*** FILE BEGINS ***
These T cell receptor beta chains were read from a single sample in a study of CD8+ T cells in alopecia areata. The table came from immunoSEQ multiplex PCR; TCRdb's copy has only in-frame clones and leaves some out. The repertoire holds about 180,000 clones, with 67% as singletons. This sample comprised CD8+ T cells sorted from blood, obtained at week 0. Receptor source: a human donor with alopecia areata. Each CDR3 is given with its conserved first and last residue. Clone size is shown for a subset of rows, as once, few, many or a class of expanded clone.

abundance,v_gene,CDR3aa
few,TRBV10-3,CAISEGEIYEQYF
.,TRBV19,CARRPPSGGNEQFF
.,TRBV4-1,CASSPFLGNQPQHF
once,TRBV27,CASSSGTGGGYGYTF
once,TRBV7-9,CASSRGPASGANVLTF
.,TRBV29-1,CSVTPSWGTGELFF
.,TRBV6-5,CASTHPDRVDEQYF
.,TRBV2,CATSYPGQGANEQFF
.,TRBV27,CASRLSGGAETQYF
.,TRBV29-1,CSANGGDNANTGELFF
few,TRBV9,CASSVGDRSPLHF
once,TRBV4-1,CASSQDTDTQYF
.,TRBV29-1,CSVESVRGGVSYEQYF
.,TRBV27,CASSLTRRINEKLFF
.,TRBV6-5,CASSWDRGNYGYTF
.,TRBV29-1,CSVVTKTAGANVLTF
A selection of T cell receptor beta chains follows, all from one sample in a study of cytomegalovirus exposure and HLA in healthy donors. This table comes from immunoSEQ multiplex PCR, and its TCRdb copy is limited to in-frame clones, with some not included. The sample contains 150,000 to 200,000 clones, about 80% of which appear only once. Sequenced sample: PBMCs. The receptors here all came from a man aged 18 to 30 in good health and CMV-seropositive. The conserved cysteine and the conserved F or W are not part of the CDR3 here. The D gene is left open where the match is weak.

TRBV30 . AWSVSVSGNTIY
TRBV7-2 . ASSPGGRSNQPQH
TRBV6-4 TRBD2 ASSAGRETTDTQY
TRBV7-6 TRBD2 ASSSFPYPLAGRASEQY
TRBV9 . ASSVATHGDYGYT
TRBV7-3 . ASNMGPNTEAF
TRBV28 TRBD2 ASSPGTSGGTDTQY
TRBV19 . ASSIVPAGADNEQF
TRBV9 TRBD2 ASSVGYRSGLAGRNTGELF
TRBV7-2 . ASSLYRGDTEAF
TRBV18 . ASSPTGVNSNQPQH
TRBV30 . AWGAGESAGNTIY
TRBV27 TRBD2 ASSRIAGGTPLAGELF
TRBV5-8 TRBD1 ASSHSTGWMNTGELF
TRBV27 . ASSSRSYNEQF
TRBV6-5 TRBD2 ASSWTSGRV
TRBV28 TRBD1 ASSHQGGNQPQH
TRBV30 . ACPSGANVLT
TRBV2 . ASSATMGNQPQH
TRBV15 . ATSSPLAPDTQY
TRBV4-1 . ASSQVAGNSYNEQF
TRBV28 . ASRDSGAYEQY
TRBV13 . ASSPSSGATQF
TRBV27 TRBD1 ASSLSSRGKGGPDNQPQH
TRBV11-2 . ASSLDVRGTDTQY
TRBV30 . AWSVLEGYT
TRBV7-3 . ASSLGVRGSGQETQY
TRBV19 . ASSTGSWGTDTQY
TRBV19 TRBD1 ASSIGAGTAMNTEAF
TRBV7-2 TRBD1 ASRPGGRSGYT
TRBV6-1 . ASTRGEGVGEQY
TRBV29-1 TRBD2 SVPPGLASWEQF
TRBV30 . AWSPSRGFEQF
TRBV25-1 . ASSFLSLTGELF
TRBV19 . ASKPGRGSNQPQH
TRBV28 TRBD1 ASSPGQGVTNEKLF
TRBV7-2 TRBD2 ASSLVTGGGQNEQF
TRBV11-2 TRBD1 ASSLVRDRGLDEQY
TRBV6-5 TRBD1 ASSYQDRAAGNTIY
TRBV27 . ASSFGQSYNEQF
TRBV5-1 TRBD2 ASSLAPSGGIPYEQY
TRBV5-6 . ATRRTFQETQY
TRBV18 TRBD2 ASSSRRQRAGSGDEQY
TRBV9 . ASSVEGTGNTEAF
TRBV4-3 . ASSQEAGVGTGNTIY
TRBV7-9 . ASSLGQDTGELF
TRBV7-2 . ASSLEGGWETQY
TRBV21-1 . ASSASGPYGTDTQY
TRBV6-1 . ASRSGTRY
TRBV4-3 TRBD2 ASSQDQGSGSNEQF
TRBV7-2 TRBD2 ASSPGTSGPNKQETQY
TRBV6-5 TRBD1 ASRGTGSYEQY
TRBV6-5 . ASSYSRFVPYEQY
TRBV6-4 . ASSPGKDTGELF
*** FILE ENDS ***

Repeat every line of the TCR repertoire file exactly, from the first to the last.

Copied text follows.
These T cell receptor beta chains were read from a single sample in a study of CD8+ T cells in alopecia areata. The table came from immunoSEQ multiplex PCR; TCRdb's copy has only in-frame clones and leaves some out. The repertoire holds about 180,000 clones, with 67% as singletons. This sample comprised CD8+ T cells sorted from blood, obtained at week 0. Receptor source: a human donor with alopecia areata. Each CDR3 is given with its conserved first and last residue. Clone size is shown for a subset of rows, as once, few, many or a class of expanded clone.

abundance,v_gene,CDR3aa
few,TRBV10-3,CAISEGEIYEQYF
.,TRBV19,CARRPPSGGNEQFF
.,TRBV4-1,CASSPFLGNQPQHF
once,TRBV27,CASSSGTGGGYGYTF
once,TRBV7-9,CASSRGPASGANVLTF
.,TRBV29-1,CSVTPSWGTGELFF
.,TRBV6-5,CASTHPDRVDEQYF
.,TRBV2,CATSYPGQGANEQFF
.,TRBV27,CASRLSGGAETQYF
.,TRBV29-1,CSANGGDNANTGELFF
few,TRBV9,CASSVGDRSPLHF
once,TRBV4-1,CASSQDTDTQYF
.,TRBV29-1,CSVESVRGGVSYEQYF
.,TRBV27,CASSLTRRINEKLFF
.,TRBV6-5,CASSWDRGNYGYTF
.,TRBV29-1,CSVVTKTAGANVLTF
A selection of T cell receptor beta chains follows, all from one sample in a study of cytomegalovirus exposure and HLA in healthy donors. This table comes from immunoSEQ multiplex PCR, and its TCRdb copy is limited to in-frame clones, with some not included. The sample contains 150,000 to 200,000 clones, about 80% of which appear only once. Sequenced sample: PBMCs. The receptors here all came from a man aged 18 to 30 in good health and CMV-seropositive. The conserved cysteine and the conserved F or W are not part of the CDR3 here. The D gene is left open where the match is weak.

TRBV30 . AWSVSVSGNTIY
TRBV7-2 . ASSPGGRSNQPQH
TRBV6-4 TRBD2 ASSAGRETTDTQY
TRBV7-6 TRBD2 ASSSFPYPLAGRASEQY
TRBV9 . ASSVATHGDYGYT
TRBV7-3 . ASNMGPNTEAF
TRBV28 TRBD2 ASSPGTSGGTDTQY
TRBV19 . ASSIVPAGADNEQF
TRBV9 TRBD2 ASSVGYRSGLAGRNTGELF
TRBV7-2 . ASSLYRGDTEAF
TRBV18 . ASSPTGVNSNQPQH
TRBV30 . AWGAGESAGNTIY
TRBV27 TRBD2 ASSRIAGGTPLAGELF
TRBV5-8 TRBD1 ASSHSTGWMNTGELF
TRBV27 . ASSSRSYNEQF
TRBV6-5 TRBD2 ASSWTSGRV
TRBV28 TRBD1 ASSHQGGNQPQH
TRBV30 . ACPSGANVLT
TRBV2 . ASSATMGNQPQH
TRBV15 . ATSSPLAPDTQY
TRBV4-1 . ASSQVAGNSYNEQF
TRBV28 . ASRDSGAYEQY
TRBV13 . ASSPSSGATQF
TRBV27 TRBD1 ASSLSSRGKGGPDNQPQH
TRBV11-2 . ASSLDVRGTDTQY
TRBV30 . AWSVLEGYT
TRBV7-3 . ASSLGVRGSGQETQY
TRBV19 . ASSTGSWGTDTQY
TRBV19 TRBD1 ASSIGAGTAMNTEAF
TRBV7-2 TRBD1 ASRPGGRSGYT
TRBV6-1 . ASTRGEGVGEQY
TRBV29-1 TRBD2 SVPPGLASWEQF
TRBV30 . AWSPSRGFEQF
TRBV25-1 . ASSFLSLTGELF
TRBV19 . ASKPGRGSNQPQH
TRBV28 TRBD1 ASSPGQGVTNEKLF
TRBV7-2 TRBD2 ASSLVTGGGQNEQF
TRBV11-2 TRBD1 ASSLVRDRGLDEQY
TRBV6-5 TRBD1 ASSYQDRAAGNTIY
TRBV27 . ASSFGQSYNEQF
TRBV5-1 TRBD2 ASSLAPSGGIPYEQY
TRBV5-6 . ATRRTFQETQY
TRBV18 TRBD2 ASSSRRQRAGSGDEQY
TRBV9 . ASSVEGTGNTEAF
TRBV4-3 . ASSQEAGVGTGNTIY
TRBV7-9 . ASSLGQDTGELF
TRBV7-2 . ASSLEGGWETQY
TRBV21-1 . ASSASGPYGTDTQY
TRBV6-1 . ASRSGTRY
TRBV4-3 TRBD2 ASSQDQGSGSNEQF
TRBV7-2 TRBD2 ASSPGTSGPNKQETQY
TRBV6-5 TRBD1 ASRGTGSYEQY
TRBV6-5 . ASSYSRFVPYEQY
TRBV6-4 . ASSPGKDTGELF